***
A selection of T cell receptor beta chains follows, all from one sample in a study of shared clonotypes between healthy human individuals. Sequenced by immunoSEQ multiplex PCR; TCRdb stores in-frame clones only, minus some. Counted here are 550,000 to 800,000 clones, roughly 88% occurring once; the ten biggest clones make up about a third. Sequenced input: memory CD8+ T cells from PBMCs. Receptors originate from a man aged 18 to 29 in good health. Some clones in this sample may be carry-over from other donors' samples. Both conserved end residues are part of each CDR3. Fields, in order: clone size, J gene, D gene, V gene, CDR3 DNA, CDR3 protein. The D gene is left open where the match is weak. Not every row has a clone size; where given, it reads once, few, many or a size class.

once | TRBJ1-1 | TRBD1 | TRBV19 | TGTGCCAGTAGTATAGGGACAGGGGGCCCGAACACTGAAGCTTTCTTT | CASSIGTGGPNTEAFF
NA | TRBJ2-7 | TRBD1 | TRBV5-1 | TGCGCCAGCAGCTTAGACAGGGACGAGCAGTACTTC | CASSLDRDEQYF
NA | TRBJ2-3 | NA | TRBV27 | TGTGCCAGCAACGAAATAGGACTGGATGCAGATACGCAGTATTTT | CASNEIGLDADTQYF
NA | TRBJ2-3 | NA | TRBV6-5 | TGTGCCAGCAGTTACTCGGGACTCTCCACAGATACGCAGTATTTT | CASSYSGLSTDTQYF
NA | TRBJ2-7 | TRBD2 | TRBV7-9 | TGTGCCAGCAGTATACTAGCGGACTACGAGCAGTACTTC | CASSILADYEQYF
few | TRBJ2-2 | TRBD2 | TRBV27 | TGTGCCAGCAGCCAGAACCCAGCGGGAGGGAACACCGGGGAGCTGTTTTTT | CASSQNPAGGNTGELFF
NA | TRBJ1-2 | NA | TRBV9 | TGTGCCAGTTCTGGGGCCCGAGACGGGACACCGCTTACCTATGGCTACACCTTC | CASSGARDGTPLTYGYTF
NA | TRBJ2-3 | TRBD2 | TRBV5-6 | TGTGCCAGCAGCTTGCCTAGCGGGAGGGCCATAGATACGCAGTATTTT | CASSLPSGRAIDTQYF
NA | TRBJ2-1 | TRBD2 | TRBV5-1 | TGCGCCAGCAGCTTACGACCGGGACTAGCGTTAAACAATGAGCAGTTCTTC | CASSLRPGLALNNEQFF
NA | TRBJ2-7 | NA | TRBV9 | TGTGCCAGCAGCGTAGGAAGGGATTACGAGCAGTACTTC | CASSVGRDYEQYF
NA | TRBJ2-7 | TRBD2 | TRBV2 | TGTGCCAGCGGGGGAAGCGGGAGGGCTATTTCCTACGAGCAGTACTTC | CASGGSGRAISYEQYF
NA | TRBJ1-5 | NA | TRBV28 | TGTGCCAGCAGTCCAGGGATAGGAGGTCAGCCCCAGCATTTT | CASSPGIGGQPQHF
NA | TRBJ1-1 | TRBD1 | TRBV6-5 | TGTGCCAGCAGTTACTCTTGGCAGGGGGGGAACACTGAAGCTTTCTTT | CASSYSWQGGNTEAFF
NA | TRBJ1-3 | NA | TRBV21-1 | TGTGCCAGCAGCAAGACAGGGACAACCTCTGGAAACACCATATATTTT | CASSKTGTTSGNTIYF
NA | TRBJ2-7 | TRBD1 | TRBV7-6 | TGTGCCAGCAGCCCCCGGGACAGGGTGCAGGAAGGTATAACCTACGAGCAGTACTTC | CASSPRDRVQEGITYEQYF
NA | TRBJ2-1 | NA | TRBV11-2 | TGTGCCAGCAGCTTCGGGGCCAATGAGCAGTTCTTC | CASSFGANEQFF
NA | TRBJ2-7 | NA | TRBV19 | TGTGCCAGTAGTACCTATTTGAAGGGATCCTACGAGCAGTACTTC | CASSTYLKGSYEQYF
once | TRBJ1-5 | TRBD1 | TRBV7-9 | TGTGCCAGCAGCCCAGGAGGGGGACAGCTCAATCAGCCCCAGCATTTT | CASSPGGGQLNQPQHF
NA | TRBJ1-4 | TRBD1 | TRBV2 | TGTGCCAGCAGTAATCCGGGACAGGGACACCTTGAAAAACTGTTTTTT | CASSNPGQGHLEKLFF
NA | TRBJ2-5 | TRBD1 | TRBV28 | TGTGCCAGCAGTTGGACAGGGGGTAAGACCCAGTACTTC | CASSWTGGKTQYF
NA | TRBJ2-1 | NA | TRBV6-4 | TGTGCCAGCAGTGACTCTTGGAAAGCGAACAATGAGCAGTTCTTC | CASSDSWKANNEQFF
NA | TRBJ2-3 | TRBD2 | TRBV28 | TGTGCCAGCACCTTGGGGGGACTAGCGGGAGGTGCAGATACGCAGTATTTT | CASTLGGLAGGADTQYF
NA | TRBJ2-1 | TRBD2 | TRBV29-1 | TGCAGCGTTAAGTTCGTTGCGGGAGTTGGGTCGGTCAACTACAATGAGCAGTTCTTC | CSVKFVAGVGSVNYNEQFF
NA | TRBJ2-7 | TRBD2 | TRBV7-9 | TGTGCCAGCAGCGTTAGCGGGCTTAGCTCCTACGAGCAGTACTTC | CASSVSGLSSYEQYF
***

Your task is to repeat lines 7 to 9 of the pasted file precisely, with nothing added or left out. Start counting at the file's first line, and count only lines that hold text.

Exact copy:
few | TRBJ2-2 | TRBD2 | TRBV27 | TGTGCCAGCAGCCAGAACCCAGCGGGAGGGAACACCGGGGAGCTGTTTTTT | CASSQNPAGGNTGELFF
NA | TRBJ1-2 | NA | TRBV9 | TGTGCCAGTTCTGGGGCCCGAGACGGGACACCGCTTACCTATGGCTACACCTTC | CASSGARDGTPLTYGYTF
NA | TRBJ2-3 | TRBD2 | TRBV5-6 | TGTGCCAGCAGCTTGCCTAGCGGGAGGGCCATAGATACGCAGTATTTT | CASSLPSGRAIDTQYF